The main body of the book is then arranged chronologically from The Dream of the Rood, a poem which I love, to Seamus Heaney, my appreciation of whom is growing. And that’s not a backhanded compliment, but a sincere enjoyment of a modern poet (rare for me). The poets along the way are Shakespeare, Sir John Davies, John Donne, George Herbert, Henry Vaughn, John Milton, Samuel Taylor Coleridge, Thomas Hardy, Philip Larkin, and Geoffrey Hill.

Not all of these men are Christians — Hardy, Larkin, and Hill are explicitly not. Guite’s treatment of them is sensitive and eloquent, showing how the honesty of these poets allows for the real life fissures in any belief, including unbelief. And not all of the poems are explicitly Christian, such as A Midsummer Night’s Dream and The Tempest.

Reflecting and refracting throughout the book is the image from ‘The Rain Stick’ of glimpsing eternity through the ear of a raindrop. And, from the arrival of Sir John Davies, an important theme of Faith, Hope and Poetry is the inner person, the microcosm (incidentally, an idea originally imaged forth by St Maximos the Confessor in the 600s), and how, for all its subtleties, physical science can never penetrate the human soul. Know yourself — but this is not achieved by science.

A third major contributor, and possibility the theorist who gave rise to so much of this, is S. T. Coleridge and his philosophy of poetry and symbol. Coleridge is important, for he is the first of these poets writing after the Enlightenment (Endarkenment). He believes that God, as Creator, is writ upon creation in a real yet subtle way. Indeed, symbols are not simply one thing standing for another. No, symbols are pathways from one thing to another. They bridge the gap between apparently divergent realities, human and animal, God and creation, nature and supernature. This, I observe, is not dissimilar from much of the theology of icons in St John of Damascus or, more recently, Pavel Florensky.

There are many great insights in this book, and I recommend it to anyone who wants to come to poetry and to theology with fresh eyes.

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What book should I read for Lent?

Okay, folks, it’s Lent in a week. What should I read this year? I am pondering Andrew Murray, With Christ in the School of Prayer, making progress with The Philokalia, Vol. 1, or Christopher A. Hall, Living Wisely with the Church Fathers. Here’s my first-ever blog poll:

Blogging Benedict: Reading and suchlike

Benedictine monks are meant to be literate. Eventually, it will come to pass in the Middle Ages that such a creature as the ‘choir monk’ will exist — someone who can sing the offices in Latin but does not know Latin. But originally, in the Latin-speaking world of Late Antique Italy, it was expected that they would memorise the Psalter and offices both orally and from books, in a language that they understood. Indeed, in the language that they spoke every day.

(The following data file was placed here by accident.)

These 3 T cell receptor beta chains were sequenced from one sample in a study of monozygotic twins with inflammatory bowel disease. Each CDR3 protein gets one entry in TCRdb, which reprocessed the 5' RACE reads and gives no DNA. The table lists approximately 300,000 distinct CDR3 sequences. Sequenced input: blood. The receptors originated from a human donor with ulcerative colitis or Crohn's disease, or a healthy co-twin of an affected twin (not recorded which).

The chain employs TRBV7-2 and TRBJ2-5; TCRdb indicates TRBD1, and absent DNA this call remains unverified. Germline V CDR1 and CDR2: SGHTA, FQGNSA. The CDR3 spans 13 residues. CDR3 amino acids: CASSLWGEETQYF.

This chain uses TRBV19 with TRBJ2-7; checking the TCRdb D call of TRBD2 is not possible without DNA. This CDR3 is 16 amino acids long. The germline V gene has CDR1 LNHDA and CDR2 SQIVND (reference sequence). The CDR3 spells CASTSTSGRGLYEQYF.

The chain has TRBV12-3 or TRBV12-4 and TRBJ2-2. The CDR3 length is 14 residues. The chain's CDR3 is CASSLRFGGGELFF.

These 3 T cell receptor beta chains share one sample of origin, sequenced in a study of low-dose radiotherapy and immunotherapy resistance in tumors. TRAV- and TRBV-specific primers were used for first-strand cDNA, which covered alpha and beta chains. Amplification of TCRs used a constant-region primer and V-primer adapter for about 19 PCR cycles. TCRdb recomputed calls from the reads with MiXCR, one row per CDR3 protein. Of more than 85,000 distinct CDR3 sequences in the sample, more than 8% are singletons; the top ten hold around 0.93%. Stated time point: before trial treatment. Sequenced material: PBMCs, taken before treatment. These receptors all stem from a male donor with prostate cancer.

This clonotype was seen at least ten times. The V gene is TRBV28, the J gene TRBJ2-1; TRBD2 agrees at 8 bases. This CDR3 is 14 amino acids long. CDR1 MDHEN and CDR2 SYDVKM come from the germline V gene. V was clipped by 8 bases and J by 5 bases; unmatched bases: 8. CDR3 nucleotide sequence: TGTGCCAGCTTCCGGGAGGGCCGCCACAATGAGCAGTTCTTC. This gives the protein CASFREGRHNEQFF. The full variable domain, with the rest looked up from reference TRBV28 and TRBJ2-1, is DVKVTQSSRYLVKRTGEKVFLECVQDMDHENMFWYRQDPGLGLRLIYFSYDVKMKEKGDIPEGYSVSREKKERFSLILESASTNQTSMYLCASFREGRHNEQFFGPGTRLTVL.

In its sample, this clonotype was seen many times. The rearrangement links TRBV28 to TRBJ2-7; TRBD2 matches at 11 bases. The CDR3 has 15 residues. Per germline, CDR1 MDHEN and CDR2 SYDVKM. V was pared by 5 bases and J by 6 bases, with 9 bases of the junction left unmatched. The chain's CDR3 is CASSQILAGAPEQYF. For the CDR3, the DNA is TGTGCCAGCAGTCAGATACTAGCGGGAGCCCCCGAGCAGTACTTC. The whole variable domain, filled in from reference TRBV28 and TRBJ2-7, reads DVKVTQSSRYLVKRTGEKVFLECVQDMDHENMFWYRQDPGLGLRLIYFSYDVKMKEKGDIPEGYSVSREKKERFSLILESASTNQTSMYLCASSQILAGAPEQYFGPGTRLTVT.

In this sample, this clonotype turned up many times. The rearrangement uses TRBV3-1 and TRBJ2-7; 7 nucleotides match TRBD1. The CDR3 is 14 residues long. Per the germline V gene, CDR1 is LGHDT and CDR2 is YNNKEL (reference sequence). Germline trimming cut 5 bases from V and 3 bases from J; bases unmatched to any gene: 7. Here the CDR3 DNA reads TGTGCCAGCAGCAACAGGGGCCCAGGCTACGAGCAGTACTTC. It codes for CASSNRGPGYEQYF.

Throughout the Rule of St Benedict, there is a lot of reading and listening to people read. When Benedict discusses the different offices within the monastery, we learn about the ‘weekly reader’ who reads at meal times (chapter 38). The rest of the monks sit in silence while the reader reads; they use sign language at the table when they need someone to do something. No moment for edification is lost for the Benedictine.

After supper, there is time to read collationes or the Lives of the Fathers — the latter probably being the Desert Fathers (chapter 42). This is not the time for reading Old Testament history, because it might excite some of younger brothers’ imaginations, and then they’ll have trouble sleeping. In the twelfth century, the books for reading at collatio at Durham Cathedral Priory were:

  • Lives of the Fathers
  • Diadema Monachorum (Crown of Monks by Smaragdus of St-Mihiel)
  • Paradise of Ephrem with Lives of the Egyptians (that is, Desert Fathers)
  • Speculum (I do not know which one)
  • Dialogues (presumably Gregory the Great’s, which are Italian saints’ lives)
  • Excerpts from Gregory the Great’s Book of Pastoral Rule
  • Isidore of Seville, De Summo Bono
  • Prosper On the Contemplative Life
  • The Book of Odo (of Cluny, I suspect; he wrote a work called ‘Collationes’)
  • John Cassian
  • Decem Collationes — awkwardly, this is a title of a work of Cassian’s

In chapter 48, we read about the daily round in the Benedictine monastery. The day is divided between times of work and times of reading, besides the set hours to pray the office.

Reading is called lectio divina at the start of this chapter; Carolinne White translates that phrase as ‘biblical study’. What exact process of reading, and whether it refers specifically to Scripture, is less clear than many would make you think. Pierre Riché, in Education and Culture in the Barbarian West, Sixth Through Eighth Centuries, interprets lectio divina generally to mean the study of Scripture for the end of devotion and religion, as opposed to a more scholarly or academic pursuit. What techniques or meditation on Scripture are involved is less clear at this stage. Sometimes, though, it does seem that lectio divina includes scriptural commentaries as well as Scripture itself.